Search Results

You are looking at 1 - 6 of 6 items for

  • Author or Editor: Dale E. Marshall x
  • All content x
Clear All Modify Search
Free access

Dale E. Marshall

For nearly 30 years, more than 75 different groups: producers, entrepreneurs, engineers, processors, consultants, state or federal researchers, or manufacturers have constructed over 195 harvesters attempting to mechanize the harvest of Capsicum peppers. Countries testing experimental harvesters include: Bulgaria, Hungary, Israel, Italy, Spain, the United States, and the former Soviet Union. Over 25 principles have been tested. In 1980, there were 10 different university, state, or federal research agencies experimenting with pepper harvest mechanization. However, in 1990, there were no active mechanization projects. At least 13 patents have been identified that have been issued on pepper harvesters and 65 patents on harvesting elements or principles for other crops that have been tested or might be used to harvest peppers. Interest in mechanization has resumed in the United States and a number of commercial harvesters are available. Harvester usage is expected to increase significantly by the year 2000.

Free access

Dale E. Marshall

For over 86 years producers, processors, engineers, and equipment manufacturers have attempted to mechanize the harvest of asparagus. Over 60 U.S. patents have been issued. Probably the most sophisticated harvester tested was started in 1987 by Edgells Birdseye, Cowra, Australia. After successful field tests of the 3-row, selective (fiber optic), harvester for flat-bed green asparagus used in canning, 3 more were built at a cost of $US 4.5 million, and harvested 500 acres until 1991 when the company ceased canning. Recovery was 30 to 80% with 50% being typical. Wollogong University in Australia is now researching a selective (fiber optic), harvester for flat-bed green asparagus. It utilizes multiple side-by-side 3 in. wide by 24 in. dia. rubber gripper discs which rotate at ground speed. No harvester prototype has been commercially acceptable to the asparagus industry due to poor selectivity, low overall recovery (low yield relative to hand harvest), mechanical damage to spears, low field capacity per harvester, or overall harvesting costs that exceed those for hand harvesting. The reality may be that asparagus production will cease in the traditional geographical areas where growing costs and labor costs are high, although niche fresh markets may help some growers survive.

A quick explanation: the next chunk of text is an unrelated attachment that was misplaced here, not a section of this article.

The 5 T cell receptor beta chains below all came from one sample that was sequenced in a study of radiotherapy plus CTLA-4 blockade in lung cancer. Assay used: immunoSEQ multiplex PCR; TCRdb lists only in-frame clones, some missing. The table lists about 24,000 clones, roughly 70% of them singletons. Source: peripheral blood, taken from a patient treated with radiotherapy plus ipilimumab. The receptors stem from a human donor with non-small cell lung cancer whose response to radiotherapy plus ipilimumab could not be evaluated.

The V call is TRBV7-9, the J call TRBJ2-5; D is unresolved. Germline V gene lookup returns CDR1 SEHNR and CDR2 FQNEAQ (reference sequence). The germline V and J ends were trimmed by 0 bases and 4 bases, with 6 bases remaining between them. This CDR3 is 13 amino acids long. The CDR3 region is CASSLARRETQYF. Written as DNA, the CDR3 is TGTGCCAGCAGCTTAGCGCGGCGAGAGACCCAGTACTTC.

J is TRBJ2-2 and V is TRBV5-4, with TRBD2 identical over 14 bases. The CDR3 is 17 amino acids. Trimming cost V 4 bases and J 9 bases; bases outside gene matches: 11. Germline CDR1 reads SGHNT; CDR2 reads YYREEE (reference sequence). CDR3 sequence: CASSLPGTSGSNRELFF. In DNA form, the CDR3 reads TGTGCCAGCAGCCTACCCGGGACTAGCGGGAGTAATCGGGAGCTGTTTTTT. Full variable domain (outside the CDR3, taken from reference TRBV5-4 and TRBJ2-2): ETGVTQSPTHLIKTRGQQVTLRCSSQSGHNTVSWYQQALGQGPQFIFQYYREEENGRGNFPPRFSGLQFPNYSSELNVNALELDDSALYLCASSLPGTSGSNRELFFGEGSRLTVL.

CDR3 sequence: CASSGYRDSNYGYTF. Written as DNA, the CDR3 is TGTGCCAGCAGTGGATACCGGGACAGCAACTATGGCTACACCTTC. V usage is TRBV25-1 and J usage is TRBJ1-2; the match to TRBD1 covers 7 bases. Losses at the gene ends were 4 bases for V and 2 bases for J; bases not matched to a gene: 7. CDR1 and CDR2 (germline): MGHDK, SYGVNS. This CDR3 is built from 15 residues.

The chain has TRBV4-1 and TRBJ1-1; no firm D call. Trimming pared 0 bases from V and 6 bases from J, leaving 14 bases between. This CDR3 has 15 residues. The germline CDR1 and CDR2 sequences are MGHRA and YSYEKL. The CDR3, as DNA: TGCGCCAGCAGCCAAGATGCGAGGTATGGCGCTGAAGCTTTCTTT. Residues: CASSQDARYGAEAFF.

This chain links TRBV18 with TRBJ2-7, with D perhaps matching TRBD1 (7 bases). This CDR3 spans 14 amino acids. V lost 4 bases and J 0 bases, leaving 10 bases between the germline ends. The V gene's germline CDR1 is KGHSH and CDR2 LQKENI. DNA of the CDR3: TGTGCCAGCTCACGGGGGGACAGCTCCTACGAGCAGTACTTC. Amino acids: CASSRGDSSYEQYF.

Free access

Dale E. Marshall

For 50 years, engineers, producers, processors, and manufacturers have been working on new and improved ways for mechanization of the harvest of pickling cucumbers, Cucumis sativus L. In 1957, processors investigated multiple-pick concepts. Multiple-pick harvesters were commercially manufactured in the early 1960s (Chisholm–Ryder). In the late 1950s, Stout and Ries evaluated the known multiple-pick harvesting concepts. In the early 1960s, once-over harvesting concepts were considered and evaluated by Ries and Stout. By significantly increasing the plant population and other horticultural practice and variety improvements, once-over harvest became the main thrust of mechanization from 1965 on. By 1970, at least major five commercial manufacturers sold harvesters (Blackwelder, FMC Corp., Hart Carter [later sold out to Cuke, Inc.], Porter-Way, and Wilde). In 1996 there are four commercial manufacturers (Cuke, FMC Corp., Jerry's Welding, and Pik Rite). Limited multiple-pick research and manufacturers persisted (Aero-Glide, Mac-Weld, and Powell). By 1975 over 85% of Michigan's pickling cucumbers were mechanically harvested, leading all other states. Today, about 60% of Michigan's production is harvested with machines. The information presented will be informative and an historical aid for engineers, manufacturers, horticulturists, processors, and historians, etc. to ensure that the worldwide research is known by scientists endeavoring to accomplish harvest mechanization.